There has been a lot of talk lately about predatory lending in the mortgage industry, but not much talk about what it is. Predatory lending covers a lot of area and some of the practices that are used in it are somewhat difficult to understand for the average consumer. Here are a few aspects of predatory mortgage lending that might be of interest.
The first thing consumers should understand is that predatory lending does not begin and end with the lenders themselves. It is true that there are several lenders who are guilty of bad loan practices, but there are others just as guilty. These include appraisers, mortgage brokers, home builders, and home improvement contractors to name a few.
Some of the things that you want to watch out for when you are considering a home purchase include:
Always think twice before working with someone who will sell properties for much more than they are worth by using false appraisals that inflate the value of the home.
Never work with anyone who wants you to lie about your income, expenses, or job history. They may also want you to lie about the amount of cash that you have on hand.
Stay away from lenders who encourage you to borrow more money than you know you can repay. This is one of the fastest ways to foreclosure known.
Some predatory lenders will charge high interest rates to home buyers based solely on their race or national origin. The black community is especially hard hit with this one.
There are also some lenders and other professionals who will charge high fees that are not normally a part of the home buying process. If someone asks you to pay a fee for a product or a service make sure you understand what it is you are paying for.
Be very careful when working with anyone who tries to pressure you into taking a home loan that contains high-risk factors. These include things such as balloon loans, interest only payments, and steep pre-payment penalties.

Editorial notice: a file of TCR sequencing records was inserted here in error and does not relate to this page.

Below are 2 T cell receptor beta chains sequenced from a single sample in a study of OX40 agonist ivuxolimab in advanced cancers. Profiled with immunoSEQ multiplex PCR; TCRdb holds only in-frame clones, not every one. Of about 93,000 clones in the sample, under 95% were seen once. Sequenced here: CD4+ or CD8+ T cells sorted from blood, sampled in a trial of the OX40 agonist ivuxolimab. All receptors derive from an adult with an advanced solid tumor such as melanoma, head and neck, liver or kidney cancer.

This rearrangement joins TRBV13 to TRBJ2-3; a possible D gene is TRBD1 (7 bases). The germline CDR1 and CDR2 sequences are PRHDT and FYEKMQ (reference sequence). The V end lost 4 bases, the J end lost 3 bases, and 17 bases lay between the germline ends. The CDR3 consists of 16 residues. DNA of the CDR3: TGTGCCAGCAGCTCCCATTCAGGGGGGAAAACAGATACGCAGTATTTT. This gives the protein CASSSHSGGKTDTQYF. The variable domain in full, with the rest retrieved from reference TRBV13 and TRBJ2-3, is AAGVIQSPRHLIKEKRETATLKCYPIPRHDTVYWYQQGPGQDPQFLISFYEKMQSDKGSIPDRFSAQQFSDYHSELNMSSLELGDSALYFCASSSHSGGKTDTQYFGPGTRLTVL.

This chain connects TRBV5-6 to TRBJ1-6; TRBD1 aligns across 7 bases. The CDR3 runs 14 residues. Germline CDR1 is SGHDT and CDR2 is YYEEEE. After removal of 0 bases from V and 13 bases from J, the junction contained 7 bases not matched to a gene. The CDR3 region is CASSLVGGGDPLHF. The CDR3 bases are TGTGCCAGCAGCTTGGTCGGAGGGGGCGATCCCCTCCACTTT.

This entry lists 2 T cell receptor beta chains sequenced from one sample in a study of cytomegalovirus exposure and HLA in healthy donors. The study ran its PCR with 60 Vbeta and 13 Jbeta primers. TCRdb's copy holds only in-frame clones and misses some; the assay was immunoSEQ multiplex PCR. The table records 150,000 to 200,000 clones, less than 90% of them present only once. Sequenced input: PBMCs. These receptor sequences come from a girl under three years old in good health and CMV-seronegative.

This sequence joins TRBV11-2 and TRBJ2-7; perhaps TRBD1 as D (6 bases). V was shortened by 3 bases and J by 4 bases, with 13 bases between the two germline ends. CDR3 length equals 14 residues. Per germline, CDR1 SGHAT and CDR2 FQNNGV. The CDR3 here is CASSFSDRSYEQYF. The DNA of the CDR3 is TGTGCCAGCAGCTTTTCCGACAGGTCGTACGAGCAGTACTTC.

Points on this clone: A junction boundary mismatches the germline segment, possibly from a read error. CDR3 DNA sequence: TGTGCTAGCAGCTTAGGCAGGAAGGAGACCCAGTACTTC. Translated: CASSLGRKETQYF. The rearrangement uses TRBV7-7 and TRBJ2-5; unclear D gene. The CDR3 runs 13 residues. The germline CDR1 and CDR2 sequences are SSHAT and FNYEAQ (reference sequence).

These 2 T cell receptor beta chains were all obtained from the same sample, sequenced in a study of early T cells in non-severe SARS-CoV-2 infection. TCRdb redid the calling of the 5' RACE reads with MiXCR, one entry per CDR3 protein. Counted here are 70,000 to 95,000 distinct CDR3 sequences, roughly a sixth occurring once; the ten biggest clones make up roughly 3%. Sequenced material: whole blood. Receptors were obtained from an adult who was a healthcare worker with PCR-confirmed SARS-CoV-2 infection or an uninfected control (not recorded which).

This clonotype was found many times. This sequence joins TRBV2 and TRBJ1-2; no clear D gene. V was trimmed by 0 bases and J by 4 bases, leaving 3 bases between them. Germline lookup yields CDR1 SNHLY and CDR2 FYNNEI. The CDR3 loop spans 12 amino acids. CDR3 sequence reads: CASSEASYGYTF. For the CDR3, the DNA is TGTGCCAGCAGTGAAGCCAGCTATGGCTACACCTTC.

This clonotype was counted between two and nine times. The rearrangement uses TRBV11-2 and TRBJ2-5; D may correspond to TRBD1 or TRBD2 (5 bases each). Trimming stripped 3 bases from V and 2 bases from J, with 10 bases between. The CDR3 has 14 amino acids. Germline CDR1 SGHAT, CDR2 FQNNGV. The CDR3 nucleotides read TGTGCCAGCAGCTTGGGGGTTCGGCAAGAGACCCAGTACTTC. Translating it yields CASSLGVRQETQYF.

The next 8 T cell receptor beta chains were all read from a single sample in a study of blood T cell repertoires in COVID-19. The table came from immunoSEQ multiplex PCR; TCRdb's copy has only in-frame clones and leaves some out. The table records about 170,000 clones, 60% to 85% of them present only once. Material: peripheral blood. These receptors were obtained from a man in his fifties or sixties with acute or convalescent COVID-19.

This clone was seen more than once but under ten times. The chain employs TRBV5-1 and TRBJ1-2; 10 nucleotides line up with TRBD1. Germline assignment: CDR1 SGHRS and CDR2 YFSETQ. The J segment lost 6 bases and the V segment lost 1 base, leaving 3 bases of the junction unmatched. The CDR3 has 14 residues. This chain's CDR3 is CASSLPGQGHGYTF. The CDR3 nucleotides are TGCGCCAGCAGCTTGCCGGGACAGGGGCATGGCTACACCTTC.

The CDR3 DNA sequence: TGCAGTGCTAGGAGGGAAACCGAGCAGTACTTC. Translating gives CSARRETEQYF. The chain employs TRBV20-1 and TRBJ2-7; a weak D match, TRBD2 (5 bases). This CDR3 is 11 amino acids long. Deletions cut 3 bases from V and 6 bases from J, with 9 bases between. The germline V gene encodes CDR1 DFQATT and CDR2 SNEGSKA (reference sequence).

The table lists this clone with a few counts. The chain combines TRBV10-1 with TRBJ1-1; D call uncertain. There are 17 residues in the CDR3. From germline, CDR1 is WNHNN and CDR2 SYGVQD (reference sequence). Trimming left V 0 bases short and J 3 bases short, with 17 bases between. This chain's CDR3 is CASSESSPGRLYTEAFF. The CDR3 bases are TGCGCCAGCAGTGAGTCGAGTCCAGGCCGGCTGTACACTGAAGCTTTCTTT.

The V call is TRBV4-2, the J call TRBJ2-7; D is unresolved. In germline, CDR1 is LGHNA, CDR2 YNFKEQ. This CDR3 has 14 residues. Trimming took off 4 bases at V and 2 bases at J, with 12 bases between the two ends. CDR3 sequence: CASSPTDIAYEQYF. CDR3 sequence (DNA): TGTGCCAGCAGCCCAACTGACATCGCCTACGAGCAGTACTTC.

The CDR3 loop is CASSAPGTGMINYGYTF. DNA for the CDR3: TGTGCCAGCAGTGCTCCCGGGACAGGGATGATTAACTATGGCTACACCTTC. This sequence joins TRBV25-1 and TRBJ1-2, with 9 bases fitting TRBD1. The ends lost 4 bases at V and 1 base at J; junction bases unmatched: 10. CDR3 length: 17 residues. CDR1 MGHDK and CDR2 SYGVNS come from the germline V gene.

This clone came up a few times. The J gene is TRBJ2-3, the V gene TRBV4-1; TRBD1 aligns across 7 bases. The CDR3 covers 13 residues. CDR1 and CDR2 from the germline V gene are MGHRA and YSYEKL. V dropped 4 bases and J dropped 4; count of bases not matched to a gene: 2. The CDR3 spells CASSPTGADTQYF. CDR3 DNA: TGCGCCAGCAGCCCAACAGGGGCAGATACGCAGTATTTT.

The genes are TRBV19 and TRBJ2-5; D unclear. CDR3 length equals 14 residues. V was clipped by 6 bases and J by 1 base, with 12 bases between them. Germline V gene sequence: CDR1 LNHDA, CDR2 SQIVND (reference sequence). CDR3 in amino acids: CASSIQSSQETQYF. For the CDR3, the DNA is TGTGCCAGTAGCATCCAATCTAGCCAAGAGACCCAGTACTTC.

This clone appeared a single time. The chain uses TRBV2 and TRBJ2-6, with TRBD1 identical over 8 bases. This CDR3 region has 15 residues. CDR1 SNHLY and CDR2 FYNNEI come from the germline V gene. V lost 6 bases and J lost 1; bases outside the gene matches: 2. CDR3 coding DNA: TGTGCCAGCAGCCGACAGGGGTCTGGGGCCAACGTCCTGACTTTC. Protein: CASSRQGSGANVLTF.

The elderly seem especially vulnerable to those predators who use high-pressure sales tactics to sell home improvement projects or work and then finance them at very high interest rates.
Lending predators are good at their work. If they were not, there would not be such a problem with them. Some of the cons they use to pull people in include such things as telling a home buyer that they, and only they, are the only ones who will finance the home. They may also try to convince you that the home you are looking at is worth much more than surrounding homes even though there is no physical proof that it is. Many of these folks want home buyers to sign contracts or other documents that have blank spaces. Home buyers should never sign these types of documents.
Another crafty tactic is to hand over a higher than expected bill at closing. They understand that after all you have been through to get to this final stage you are more likely to pay the added charges. Do not pay them unless it is proven that they are legitimate charges.
The best advice is to be careful and to be wary. Take your time and do not allow lenders or others to pressure you or to push you into a contract that you do not fully understand.